It is easy to be overwhelmed with unknowns, especially in the beginning. Uncertainties (such as the order of certain events or the kind of channel that’s used for performing a specific activity), should be drawn as a “best guess” and marked with a questionmark for further investigation. Later, this information helps us to make a plan for how we can find out more about our ecosystem. For example, perhaps we could return to our research by conducting interviews with parents about how they usually invite children to their kid’s birthday party.
The final step is to determine the activities that our team will support through design. Not everything that is part of an ecosystem should be integrated into a digital product or service; it’s all about making strategic, informed choices. This helps us to distinguish “what is necessary” from what is “nice to have.” Moreover, it helps us determine which features might give our experience a competitive edge.
Let’s continue using the example of an event-organizing application in order to illustrate how an actual act of digital cartography might unfold.
When organizing an event, people usually begin by discussing how, when, and where the event should take place. One person might take on the responsibility of securing the event space and sending out invites. Invitees might then contact the organizer to RSVP. Next, the organizer might wish to delegate tasks to the people who are attending (such as bringing stuff, preparing food and so on.) After the event, attendees might opt to send thank-you notes or share pictures from the event.
The ecosystem map, shown below, does not include all the activities that take place around an event, but it does include the more salient ones.
The map also shows how activities are performed through the use of icons: invitations, questions and responses can be submitted through regular mail, e-mail, text message, in person, over the phone, or through Facebook. Timeframes for the various activities appear as green, dotted lines. In this case, I chose to use large timeframes as the timing varies a great deal across different types of events (planning a wedding might take six months, whereas planning a night out at the movies might take hours).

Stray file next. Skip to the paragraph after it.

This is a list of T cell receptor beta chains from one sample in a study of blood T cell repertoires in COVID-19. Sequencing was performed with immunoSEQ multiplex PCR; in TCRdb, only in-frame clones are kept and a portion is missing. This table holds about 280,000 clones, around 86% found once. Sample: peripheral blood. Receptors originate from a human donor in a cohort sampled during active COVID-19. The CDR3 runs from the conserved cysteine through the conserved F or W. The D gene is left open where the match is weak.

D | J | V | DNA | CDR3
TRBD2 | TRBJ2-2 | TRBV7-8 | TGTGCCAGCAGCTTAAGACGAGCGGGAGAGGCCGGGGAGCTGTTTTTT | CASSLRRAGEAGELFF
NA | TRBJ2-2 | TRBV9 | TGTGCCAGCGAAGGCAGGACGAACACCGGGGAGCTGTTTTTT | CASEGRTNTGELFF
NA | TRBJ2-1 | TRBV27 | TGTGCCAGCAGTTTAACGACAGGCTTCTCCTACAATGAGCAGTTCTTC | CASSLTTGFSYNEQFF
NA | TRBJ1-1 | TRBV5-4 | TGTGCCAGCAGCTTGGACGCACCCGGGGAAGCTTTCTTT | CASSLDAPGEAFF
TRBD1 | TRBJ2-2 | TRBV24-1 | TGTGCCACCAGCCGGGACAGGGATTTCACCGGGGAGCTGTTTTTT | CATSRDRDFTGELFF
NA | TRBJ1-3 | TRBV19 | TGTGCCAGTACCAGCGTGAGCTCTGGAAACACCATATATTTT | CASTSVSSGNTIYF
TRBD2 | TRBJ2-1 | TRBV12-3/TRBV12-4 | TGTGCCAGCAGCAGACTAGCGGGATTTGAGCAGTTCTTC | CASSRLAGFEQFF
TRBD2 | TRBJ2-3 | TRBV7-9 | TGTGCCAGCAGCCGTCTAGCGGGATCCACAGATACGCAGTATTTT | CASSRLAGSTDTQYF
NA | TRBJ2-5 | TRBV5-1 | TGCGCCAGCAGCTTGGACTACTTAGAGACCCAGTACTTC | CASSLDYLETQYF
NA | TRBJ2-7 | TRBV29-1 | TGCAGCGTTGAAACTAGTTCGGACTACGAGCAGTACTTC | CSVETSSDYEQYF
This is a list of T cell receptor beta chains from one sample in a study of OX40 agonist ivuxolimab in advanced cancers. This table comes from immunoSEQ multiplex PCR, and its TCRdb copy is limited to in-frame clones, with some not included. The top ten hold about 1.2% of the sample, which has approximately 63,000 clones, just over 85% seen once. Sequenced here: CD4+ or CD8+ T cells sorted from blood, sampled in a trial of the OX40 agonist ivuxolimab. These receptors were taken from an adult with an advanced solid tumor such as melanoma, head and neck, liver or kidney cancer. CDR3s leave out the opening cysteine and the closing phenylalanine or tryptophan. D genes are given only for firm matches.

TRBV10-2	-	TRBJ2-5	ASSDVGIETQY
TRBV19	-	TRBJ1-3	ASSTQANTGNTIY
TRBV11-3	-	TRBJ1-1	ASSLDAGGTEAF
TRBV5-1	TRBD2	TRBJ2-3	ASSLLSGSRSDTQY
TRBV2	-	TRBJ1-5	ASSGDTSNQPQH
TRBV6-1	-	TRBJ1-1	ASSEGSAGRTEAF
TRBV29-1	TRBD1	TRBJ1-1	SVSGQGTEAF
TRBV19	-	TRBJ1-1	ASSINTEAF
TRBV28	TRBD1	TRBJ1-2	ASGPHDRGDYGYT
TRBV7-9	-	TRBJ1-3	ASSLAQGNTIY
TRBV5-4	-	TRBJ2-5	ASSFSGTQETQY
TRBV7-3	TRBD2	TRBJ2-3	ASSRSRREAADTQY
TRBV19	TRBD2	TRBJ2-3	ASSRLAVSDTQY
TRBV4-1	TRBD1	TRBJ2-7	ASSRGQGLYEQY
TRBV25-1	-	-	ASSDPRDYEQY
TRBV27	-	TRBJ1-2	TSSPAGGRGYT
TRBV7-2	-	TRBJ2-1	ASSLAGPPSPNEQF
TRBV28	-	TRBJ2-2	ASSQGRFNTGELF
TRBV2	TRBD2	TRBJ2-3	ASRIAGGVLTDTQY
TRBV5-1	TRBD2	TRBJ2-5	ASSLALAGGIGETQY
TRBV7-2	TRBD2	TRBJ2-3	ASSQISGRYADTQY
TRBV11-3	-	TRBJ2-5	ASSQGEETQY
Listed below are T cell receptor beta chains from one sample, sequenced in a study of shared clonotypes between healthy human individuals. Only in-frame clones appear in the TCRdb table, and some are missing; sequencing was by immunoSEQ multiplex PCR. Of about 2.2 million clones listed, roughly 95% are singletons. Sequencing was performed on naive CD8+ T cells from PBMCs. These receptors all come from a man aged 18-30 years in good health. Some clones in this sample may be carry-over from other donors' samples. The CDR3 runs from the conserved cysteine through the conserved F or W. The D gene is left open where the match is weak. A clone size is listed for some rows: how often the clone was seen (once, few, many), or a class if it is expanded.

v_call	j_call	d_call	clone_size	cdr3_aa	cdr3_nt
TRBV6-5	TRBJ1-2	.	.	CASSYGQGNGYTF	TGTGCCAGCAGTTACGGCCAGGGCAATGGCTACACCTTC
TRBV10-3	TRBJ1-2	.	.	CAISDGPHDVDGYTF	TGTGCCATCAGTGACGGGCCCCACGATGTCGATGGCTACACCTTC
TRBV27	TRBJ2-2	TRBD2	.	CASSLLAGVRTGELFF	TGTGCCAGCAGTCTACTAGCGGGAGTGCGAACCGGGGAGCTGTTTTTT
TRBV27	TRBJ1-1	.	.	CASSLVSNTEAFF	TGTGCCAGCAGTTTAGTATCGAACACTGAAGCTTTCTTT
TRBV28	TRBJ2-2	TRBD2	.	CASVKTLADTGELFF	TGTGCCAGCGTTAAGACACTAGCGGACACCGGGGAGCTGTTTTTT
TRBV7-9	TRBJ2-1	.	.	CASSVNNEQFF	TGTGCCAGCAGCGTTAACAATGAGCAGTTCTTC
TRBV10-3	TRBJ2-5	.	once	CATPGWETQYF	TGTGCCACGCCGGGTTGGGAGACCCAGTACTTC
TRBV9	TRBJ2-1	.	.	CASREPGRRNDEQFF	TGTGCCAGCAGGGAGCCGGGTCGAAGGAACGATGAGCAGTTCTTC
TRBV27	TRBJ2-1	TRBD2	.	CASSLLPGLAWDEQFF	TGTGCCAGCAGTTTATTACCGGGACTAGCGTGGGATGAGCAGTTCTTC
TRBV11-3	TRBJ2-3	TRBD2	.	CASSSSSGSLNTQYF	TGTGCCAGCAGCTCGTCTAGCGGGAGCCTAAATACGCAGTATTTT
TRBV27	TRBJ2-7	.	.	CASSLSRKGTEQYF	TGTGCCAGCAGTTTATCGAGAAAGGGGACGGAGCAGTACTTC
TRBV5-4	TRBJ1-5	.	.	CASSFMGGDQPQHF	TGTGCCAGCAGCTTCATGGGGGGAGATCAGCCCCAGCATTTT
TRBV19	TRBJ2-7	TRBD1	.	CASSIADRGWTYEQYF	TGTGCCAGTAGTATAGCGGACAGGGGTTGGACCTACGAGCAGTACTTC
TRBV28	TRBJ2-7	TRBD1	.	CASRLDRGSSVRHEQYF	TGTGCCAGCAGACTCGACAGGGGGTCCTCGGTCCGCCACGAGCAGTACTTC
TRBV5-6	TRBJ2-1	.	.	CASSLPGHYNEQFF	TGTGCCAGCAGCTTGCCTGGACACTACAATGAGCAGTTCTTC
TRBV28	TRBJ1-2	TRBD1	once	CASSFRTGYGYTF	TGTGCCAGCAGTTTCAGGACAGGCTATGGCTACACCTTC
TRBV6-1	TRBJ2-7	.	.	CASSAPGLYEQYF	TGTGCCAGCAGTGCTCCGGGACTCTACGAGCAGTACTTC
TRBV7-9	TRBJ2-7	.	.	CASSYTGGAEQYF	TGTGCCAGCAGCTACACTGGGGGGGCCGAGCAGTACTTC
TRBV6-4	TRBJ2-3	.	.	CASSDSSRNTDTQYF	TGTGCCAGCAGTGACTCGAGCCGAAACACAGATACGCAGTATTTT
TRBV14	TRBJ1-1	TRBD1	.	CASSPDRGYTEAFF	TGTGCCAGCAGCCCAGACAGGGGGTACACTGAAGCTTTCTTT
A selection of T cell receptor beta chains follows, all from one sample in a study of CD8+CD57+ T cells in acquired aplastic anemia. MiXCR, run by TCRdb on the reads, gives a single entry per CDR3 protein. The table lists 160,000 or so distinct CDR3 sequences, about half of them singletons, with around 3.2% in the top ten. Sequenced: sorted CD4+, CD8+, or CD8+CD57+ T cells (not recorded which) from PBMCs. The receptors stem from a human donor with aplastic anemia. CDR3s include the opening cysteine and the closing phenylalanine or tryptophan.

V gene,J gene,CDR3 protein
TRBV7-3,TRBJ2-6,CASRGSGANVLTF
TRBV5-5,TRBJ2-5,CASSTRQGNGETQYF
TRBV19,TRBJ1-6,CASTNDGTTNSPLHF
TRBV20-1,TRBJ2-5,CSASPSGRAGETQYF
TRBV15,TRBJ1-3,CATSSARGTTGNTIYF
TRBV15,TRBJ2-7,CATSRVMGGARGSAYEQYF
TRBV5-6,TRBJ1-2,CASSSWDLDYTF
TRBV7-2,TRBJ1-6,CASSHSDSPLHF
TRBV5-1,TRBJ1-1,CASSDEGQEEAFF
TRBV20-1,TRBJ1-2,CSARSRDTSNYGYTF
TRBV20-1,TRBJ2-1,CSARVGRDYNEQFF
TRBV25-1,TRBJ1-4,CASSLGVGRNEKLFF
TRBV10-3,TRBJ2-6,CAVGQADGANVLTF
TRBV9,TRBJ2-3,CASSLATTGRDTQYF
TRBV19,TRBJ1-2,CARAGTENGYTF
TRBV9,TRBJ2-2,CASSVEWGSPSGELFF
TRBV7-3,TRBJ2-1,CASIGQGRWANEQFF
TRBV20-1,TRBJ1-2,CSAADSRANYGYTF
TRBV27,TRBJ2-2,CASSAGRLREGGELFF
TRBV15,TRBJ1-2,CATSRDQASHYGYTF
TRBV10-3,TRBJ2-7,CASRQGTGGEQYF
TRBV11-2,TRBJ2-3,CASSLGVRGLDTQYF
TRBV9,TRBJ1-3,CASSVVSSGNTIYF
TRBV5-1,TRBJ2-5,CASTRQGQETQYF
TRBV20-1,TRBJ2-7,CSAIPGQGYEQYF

The inner circle of the map shows the activities that the app currently supports; the other circle shows what’s on our minds. Deciding what to do during an event and sharing photos are but two examples of countless activities that users might perform during the course of organizing an event. This division—what users do vs. what we support—is an excellent jumping off point as we formulate our digital strategy.
The map is not the territory
I have found the use of ecosystem maps to be very valuable when working with clients. I encourage readers to draw their own maps and share their experience of applying ecosystem thinking in their design projects.
Understanding ecosystems adds a whole new dimension to designing consistent user experiences across different types of media. So far I have explained what an ecosystem is and how we can draw ecosystem maps. Yet, it is not really about the map, but where it might take us. In the next (final) part of this series, we’ll see how to use ecosystem maps as tools, informing the creation of digital strategies.